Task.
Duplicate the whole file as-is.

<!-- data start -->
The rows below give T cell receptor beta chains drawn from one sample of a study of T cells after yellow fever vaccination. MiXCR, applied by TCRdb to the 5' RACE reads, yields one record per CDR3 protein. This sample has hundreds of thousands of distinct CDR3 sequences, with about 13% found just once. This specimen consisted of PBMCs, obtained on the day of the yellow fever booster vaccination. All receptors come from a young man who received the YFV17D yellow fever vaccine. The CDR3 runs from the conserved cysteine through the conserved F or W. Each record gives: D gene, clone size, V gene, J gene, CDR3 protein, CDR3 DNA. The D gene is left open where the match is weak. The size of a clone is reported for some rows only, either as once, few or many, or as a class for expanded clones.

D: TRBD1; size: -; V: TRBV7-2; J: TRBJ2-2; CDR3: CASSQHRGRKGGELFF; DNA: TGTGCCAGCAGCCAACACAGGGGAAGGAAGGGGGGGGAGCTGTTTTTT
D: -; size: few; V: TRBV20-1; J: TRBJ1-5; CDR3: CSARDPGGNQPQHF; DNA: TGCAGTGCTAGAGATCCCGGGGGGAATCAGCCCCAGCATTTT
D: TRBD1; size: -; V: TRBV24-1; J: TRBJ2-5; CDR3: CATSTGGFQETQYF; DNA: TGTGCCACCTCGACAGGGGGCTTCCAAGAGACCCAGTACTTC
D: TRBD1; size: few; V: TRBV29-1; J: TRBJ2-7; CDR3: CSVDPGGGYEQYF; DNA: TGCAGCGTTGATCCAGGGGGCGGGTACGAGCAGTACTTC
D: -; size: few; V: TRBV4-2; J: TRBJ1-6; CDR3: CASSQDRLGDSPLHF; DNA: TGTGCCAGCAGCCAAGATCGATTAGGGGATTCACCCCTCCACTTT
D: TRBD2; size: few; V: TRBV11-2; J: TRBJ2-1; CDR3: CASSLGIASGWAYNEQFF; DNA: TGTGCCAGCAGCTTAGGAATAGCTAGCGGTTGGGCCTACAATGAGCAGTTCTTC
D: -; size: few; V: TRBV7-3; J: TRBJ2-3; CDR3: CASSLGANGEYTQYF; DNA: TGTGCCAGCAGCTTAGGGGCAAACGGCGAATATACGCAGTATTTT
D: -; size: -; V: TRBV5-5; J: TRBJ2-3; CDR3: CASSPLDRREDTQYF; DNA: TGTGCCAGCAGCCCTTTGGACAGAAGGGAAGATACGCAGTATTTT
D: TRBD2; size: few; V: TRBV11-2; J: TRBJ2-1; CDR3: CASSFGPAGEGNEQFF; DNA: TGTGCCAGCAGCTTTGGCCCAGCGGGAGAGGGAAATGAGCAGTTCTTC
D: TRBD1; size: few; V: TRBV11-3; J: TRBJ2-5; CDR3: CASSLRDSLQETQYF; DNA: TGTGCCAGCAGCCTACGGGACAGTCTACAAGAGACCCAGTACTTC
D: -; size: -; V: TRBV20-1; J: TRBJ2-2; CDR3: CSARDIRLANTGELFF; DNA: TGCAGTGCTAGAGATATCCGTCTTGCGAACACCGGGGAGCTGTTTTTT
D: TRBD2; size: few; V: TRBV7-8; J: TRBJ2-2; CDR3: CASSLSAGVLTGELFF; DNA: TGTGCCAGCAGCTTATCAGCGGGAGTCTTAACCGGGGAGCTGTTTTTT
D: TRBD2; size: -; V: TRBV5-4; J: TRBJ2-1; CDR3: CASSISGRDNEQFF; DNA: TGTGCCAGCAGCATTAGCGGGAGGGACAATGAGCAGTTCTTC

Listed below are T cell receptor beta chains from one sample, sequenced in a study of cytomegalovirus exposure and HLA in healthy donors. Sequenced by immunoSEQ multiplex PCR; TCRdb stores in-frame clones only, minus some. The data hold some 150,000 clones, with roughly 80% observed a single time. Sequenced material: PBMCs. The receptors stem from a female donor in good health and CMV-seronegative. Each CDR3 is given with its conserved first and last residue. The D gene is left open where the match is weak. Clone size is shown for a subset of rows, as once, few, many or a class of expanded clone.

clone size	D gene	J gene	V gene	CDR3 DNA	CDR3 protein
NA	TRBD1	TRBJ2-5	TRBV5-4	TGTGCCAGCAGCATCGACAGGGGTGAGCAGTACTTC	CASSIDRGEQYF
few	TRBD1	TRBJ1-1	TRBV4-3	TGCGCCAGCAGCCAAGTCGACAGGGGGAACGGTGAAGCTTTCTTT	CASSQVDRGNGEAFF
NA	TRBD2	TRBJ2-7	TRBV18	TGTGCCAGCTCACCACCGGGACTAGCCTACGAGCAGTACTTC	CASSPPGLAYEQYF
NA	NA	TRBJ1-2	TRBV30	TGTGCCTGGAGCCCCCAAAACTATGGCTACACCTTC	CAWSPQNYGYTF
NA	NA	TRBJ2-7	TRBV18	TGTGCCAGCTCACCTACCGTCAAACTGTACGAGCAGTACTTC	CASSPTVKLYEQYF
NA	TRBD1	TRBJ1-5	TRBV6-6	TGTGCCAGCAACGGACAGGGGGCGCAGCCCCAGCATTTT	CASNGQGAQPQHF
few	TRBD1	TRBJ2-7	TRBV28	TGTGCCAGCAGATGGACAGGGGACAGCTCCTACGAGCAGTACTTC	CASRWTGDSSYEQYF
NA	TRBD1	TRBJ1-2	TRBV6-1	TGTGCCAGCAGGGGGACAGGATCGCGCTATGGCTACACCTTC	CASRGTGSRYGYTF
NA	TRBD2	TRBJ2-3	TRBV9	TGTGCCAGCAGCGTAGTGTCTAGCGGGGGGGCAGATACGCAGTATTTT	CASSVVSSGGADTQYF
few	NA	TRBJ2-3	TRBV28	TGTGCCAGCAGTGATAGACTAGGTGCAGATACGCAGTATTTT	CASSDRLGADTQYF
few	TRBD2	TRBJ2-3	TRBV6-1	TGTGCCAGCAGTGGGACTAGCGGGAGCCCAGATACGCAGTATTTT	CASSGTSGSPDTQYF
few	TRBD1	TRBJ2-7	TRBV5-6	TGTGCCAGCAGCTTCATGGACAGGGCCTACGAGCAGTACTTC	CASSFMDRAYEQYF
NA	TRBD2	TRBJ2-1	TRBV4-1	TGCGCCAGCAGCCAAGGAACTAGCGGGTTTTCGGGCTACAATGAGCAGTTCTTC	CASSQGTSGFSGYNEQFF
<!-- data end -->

The rows below give T cell receptor beta chains drawn from one sample of a study of T cells after yellow fever vaccination. MiXCR, applied by TCRdb to the 5' RACE reads, yields one record per CDR3 protein. This sample has hundreds of thousands of distinct CDR3 sequences, with about 13% found just once. This specimen consisted of PBMCs, obtained on the day of the yellow fever booster vaccination. All receptors come from a young man who received the YFV17D yellow fever vaccine. The CDR3 runs from the conserved cysteine through the conserved F or W. Each record gives: D gene, clone size, V gene, J gene, CDR3 protein, CDR3 DNA. The D gene is left open where the match is weak. The size of a clone is reported for some rows only, either as once, few or many, or as a class for expanded clones.

D: TRBD1; size: -; V: TRBV7-2; J: TRBJ2-2; CDR3: CASSQHRGRKGGELFF; DNA: TGTGCCAGCAGCCAACACAGGGGAAGGAAGGGGGGGGAGCTGTTTTTT
D: -; size: few; V: TRBV20-1; J: TRBJ1-5; CDR3: CSARDPGGNQPQHF; DNA: TGCAGTGCTAGAGATCCCGGGGGGAATCAGCCCCAGCATTTT
D: TRBD1; size: -; V: TRBV24-1; J: TRBJ2-5; CDR3: CATSTGGFQETQYF; DNA: TGTGCCACCTCGACAGGGGGCTTCCAAGAGACCCAGTACTTC
D: TRBD1; size: few; V: TRBV29-1; J: TRBJ2-7; CDR3: CSVDPGGGYEQYF; DNA: TGCAGCGTTGATCCAGGGGGCGGGTACGAGCAGTACTTC
D: -; size: few; V: TRBV4-2; J: TRBJ1-6; CDR3: CASSQDRLGDSPLHF; DNA: TGTGCCAGCAGCCAAGATCGATTAGGGGATTCACCCCTCCACTTT
D: TRBD2; size: few; V: TRBV11-2; J: TRBJ2-1; CDR3: CASSLGIASGWAYNEQFF; DNA: TGTGCCAGCAGCTTAGGAATAGCTAGCGGTTGGGCCTACAATGAGCAGTTCTTC
D: -; size: few; V: TRBV7-3; J: TRBJ2-3; CDR3: CASSLGANGEYTQYF; DNA: TGTGCCAGCAGCTTAGGGGCAAACGGCGAATATACGCAGTATTTT
D: -; size: -; V: TRBV5-5; J: TRBJ2-3; CDR3: CASSPLDRREDTQYF; DNA: TGTGCCAGCAGCCCTTTGGACAGAAGGGAAGATACGCAGTATTTT
D: TRBD2; size: few; V: TRBV11-2; J: TRBJ2-1; CDR3: CASSFGPAGEGNEQFF; DNA: TGTGCCAGCAGCTTTGGCCCAGCGGGAGAGGGAAATGAGCAGTTCTTC
D: TRBD1; size: few; V: TRBV11-3; J: TRBJ2-5; CDR3: CASSLRDSLQETQYF; DNA: TGTGCCAGCAGCCTACGGGACAGTCTACAAGAGACCCAGTACTTC
D: -; size: -; V: TRBV20-1; J: TRBJ2-2; CDR3: CSARDIRLANTGELFF; DNA: TGCAGTGCTAGAGATATCCGTCTTGCGAACACCGGGGAGCTGTTTTTT
D: TRBD2; size: few; V: TRBV7-8; J: TRBJ2-2; CDR3: CASSLSAGVLTGELFF; DNA: TGTGCCAGCAGCTTATCAGCGGGAGTCTTAACCGGGGAGCTGTTTTTT
D: TRBD2; size: -; V: TRBV5-4; J: TRBJ2-1; CDR3: CASSISGRDNEQFF; DNA: TGTGCCAGCAGCATTAGCGGGAGGGACAATGAGCAGTTCTTC

Listed below are T cell receptor beta chains from one sample, sequenced in a study of cytomegalovirus exposure and HLA in healthy donors. Sequenced by immunoSEQ multiplex PCR; TCRdb stores in-frame clones only, minus some. The data hold some 150,000 clones, with roughly 80% observed a single time. Sequenced material: PBMCs. The receptors stem from a female donor in good health and CMV-seronegative. Each CDR3 is given with its conserved first and last residue. The D gene is left open where the match is weak. Clone size is shown for a subset of rows, as once, few, many or a class of expanded clone.

clone size	D gene	J gene	V gene	CDR3 DNA	CDR3 protein
NA	TRBD1	TRBJ2-5	TRBV5-4	TGTGCCAGCAGCATCGACAGGGGTGAGCAGTACTTC	CASSIDRGEQYF
few	TRBD1	TRBJ1-1	TRBV4-3	TGCGCCAGCAGCCAAGTCGACAGGGGGAACGGTGAAGCTTTCTTT	CASSQVDRGNGEAFF
NA	TRBD2	TRBJ2-7	TRBV18	TGTGCCAGCTCACCACCGGGACTAGCCTACGAGCAGTACTTC	CASSPPGLAYEQYF
NA	NA	TRBJ1-2	TRBV30	TGTGCCTGGAGCCCCCAAAACTATGGCTACACCTTC	CAWSPQNYGYTF
NA	NA	TRBJ2-7	TRBV18	TGTGCCAGCTCACCTACCGTCAAACTGTACGAGCAGTACTTC	CASSPTVKLYEQYF
NA	TRBD1	TRBJ1-5	TRBV6-6	TGTGCCAGCAACGGACAGGGGGCGCAGCCCCAGCATTTT	CASNGQGAQPQHF
few	TRBD1	TRBJ2-7	TRBV28	TGTGCCAGCAGATGGACAGGGGACAGCTCCTACGAGCAGTACTTC	CASRWTGDSSYEQYF
NA	TRBD1	TRBJ1-2	TRBV6-1	TGTGCCAGCAGGGGGACAGGATCGCGCTATGGCTACACCTTC	CASRGTGSRYGYTF
NA	TRBD2	TRBJ2-3	TRBV9	TGTGCCAGCAGCGTAGTGTCTAGCGGGGGGGCAGATACGCAGTATTTT	CASSVVSSGGADTQYF
few	NA	TRBJ2-3	TRBV28	TGTGCCAGCAGTGATAGACTAGGTGCAGATACGCAGTATTTT	CASSDRLGADTQYF
few	TRBD2	TRBJ2-3	TRBV6-1	TGTGCCAGCAGTGGGACTAGCGGGAGCCCAGATACGCAGTATTTT	CASSGTSGSPDTQYF
few	TRBD1	TRBJ2-7	TRBV5-6	TGTGCCAGCAGCTTCATGGACAGGGCCTACGAGCAGTACTTC	CASSFMDRAYEQYF
NA	TRBD2	TRBJ2-1	TRBV4-1	TGCGCCAGCAGCCAAGGAACTAGCGGGTTTTCGGGCTACAATGAGCAGTTCTTC	CASSQGTSGFSGYNEQFF